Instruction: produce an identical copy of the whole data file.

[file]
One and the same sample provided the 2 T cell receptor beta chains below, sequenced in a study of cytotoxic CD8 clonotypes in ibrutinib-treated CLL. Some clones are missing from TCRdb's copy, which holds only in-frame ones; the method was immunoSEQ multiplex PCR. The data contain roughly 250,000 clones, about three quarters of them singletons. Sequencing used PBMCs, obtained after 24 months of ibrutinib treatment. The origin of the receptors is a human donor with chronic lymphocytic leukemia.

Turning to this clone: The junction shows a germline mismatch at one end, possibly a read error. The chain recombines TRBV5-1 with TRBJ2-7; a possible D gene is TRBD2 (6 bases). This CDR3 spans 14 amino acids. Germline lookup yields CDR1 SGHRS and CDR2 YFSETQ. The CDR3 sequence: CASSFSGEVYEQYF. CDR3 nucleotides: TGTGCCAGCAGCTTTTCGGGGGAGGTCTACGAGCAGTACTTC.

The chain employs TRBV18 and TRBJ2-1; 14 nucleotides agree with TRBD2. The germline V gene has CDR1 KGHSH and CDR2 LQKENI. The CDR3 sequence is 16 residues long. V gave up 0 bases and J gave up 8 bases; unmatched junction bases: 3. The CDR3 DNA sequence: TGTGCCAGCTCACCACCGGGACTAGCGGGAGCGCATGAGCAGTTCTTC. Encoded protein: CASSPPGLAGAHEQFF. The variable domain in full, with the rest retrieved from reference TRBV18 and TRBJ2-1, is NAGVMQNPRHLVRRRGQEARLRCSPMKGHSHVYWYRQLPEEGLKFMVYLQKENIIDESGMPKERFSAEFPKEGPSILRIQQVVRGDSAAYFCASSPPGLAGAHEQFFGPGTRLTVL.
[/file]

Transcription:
One and the same sample provided the 2 T cell receptor beta chains below, sequenced in a study of cytotoxic CD8 clonotypes in ibrutinib-treated CLL. Some clones are missing from TCRdb's copy, which holds only in-frame ones; the method was immunoSEQ multiplex PCR. The data contain roughly 250,000 clones, about three quarters of them singletons. Sequencing used PBMCs, obtained after 24 months of ibrutinib treatment. The origin of the receptors is a human donor with chronic lymphocytic leukemia.

Turning to this clone: The junction shows a germline mismatch at one end, possibly a read error. The chain recombines TRBV5-1 with TRBJ2-7; a possible D gene is TRBD2 (6 bases). This CDR3 spans 14 amino acids. Germline lookup yields CDR1 SGHRS and CDR2 YFSETQ. The CDR3 sequence: CASSFSGEVYEQYF. CDR3 nucleotides: TGTGCCAGCAGCTTTTCGGGGGAGGTCTACGAGCAGTACTTC.

The chain employs TRBV18 and TRBJ2-1; 14 nucleotides agree with TRBD2. The germline V gene has CDR1 KGHSH and CDR2 LQKENI. The CDR3 sequence is 16 residues long. V gave up 0 bases and J gave up 8 bases; unmatched junction bases: 3. The CDR3 DNA sequence: TGTGCCAGCTCACCACCGGGACTAGCGGGAGCGCATGAGCAGTTCTTC. Encoded protein: CASSPPGLAGAHEQFF. The variable domain in full, with the rest retrieved from reference TRBV18 and TRBJ2-1, is NAGVMQNPRHLVRRRGQEARLRCSPMKGHSHVYWYRQLPEEGLKFMVYLQKENIIDESGMPKERFSAEFPKEGPSILRIQQVVRGDSAAYFCASSPPGLAGAHEQFFGPGTRLTVL.